After the unveiling of its new Leica M camera at the world's leading imaging fair Photokina, German optics company Leica held a special event Monday night, in which the company's owner Andreas Kaufmann revealed a very special limited-edition camera in the works.
Kaufmann announced that Leica had tapped Sir Jony Ive, Apple's lead designer and the brain behind such products as the iPod, iPhone and Sunflower iMac, to build an uber-limited edition of the Leica M for charity. Only a single unit of the camera will ever be produced.
Kaufmann did not reveal any further details about the camera, including any differences in its features or specs, or when we can expect to see this camera get auctioned -- and to what charity the proceeds will go to -- but given the deep and immense amount of historical interest in both Leica and Apple, this Jony Ive-designed Leica M will surely attract an extremely large sum come auction time.
About the Leica M
The Leica M is the first camera in the M rangefinder series to feature both 1080p HD video recording and Live View (more on that later), which is a big shift in direction from the traditional way Leica cameras are typically operated. The Leica M also marks the first time Leica decided to use an CMOS sensor instead of a CCD.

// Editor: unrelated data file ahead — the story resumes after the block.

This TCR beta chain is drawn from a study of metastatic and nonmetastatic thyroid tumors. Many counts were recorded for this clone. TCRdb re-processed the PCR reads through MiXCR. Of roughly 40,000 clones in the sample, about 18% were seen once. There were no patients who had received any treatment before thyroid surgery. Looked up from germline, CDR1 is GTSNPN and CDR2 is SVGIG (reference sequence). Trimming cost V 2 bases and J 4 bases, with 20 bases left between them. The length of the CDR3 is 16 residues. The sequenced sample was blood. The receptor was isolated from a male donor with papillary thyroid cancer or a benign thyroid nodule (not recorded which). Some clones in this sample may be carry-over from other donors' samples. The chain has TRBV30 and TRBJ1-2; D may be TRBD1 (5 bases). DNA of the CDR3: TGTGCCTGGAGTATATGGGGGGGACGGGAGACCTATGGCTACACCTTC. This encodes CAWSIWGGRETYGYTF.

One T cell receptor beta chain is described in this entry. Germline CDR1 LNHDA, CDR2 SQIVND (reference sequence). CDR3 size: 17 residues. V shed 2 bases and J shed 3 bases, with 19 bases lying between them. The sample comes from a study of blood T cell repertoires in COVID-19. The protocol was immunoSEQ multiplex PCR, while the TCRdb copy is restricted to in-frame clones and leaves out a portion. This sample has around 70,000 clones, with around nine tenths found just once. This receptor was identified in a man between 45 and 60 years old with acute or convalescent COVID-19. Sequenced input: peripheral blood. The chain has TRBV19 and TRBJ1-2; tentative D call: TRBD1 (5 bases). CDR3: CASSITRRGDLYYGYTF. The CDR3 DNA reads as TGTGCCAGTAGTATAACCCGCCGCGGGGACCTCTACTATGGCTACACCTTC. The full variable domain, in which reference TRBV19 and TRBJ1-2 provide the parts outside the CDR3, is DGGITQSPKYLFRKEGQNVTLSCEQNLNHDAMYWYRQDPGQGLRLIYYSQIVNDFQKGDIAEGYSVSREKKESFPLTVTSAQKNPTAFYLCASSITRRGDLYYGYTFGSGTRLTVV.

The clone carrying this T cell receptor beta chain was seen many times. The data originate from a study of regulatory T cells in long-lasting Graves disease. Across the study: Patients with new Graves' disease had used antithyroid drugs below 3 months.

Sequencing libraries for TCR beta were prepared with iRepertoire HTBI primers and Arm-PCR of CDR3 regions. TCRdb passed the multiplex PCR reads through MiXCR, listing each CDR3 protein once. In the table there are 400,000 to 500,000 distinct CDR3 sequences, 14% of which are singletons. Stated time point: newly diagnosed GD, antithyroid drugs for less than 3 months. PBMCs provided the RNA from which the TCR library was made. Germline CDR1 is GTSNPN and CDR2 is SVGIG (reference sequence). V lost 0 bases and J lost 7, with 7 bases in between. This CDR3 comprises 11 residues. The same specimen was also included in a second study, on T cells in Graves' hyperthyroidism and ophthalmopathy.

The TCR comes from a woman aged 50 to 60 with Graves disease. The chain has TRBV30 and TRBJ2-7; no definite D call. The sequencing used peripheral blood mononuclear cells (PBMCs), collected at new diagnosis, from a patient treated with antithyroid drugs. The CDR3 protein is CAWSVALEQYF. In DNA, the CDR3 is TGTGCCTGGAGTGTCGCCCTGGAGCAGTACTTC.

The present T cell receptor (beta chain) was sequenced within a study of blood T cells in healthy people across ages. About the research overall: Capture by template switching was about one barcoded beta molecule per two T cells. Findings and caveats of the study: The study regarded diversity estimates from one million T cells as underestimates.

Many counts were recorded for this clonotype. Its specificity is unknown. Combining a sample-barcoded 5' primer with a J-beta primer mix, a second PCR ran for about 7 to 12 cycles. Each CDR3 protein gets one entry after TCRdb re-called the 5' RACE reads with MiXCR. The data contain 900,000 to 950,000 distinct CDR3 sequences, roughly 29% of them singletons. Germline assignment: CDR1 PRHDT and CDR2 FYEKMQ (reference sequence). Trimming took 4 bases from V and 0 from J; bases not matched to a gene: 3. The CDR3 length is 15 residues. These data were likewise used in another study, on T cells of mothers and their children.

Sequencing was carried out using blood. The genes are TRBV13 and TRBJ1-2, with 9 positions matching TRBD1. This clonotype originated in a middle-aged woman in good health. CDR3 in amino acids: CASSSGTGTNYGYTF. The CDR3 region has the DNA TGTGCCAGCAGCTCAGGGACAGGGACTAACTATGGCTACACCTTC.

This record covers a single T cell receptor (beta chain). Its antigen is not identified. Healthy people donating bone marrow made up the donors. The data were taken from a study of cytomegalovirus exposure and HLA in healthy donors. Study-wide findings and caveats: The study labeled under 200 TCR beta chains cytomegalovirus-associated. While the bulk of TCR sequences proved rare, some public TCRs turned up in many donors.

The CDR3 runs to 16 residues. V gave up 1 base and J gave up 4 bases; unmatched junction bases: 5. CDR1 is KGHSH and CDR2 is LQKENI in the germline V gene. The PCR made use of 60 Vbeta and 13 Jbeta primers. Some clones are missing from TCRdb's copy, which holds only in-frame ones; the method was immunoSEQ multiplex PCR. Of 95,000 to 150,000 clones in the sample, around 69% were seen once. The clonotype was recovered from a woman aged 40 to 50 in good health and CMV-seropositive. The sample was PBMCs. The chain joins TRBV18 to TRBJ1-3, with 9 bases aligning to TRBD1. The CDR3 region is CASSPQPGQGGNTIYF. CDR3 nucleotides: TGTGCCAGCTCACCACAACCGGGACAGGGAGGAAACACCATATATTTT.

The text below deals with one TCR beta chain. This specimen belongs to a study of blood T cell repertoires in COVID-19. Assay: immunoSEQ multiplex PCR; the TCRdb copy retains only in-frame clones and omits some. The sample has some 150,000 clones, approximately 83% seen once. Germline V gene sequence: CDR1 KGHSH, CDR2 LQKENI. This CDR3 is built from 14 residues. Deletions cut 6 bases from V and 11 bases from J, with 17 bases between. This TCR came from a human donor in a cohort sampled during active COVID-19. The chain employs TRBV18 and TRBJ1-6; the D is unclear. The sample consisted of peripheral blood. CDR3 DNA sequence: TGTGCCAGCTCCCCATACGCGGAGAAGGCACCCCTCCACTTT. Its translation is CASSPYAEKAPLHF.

Live View is a new feature for Leica, which allows photographers to compose images using the LCD screen instead of the camera's optical viewfinder. Live View is a pretty common feature of most digital cameras, but Leica had avoided adopting the feature until now.
The Leica M can focus in Live View in two ways: Live View Zoom, which can magnify the image up to 10 times, and Live View Focus Peaking, which uses overlaid redlines to indicate focus.
The Leica M also comes with a 24-megapixel full frame sensor and a three-inch LCD screen featuring 920,000 pixels, which was built with Gorilla Glass. Leica plans to start selling the camera in early 2013 in black or chrome, for $6,950.
Leica also announced a slightly more affordable Leica M-E for $5,450, which features an 18-megapixel CCD full-frame sensor and a 230,000-pixel 2.5-inch screen, as well as an ISO range of 160-2500 and a 0.68x magnification viewfinder.
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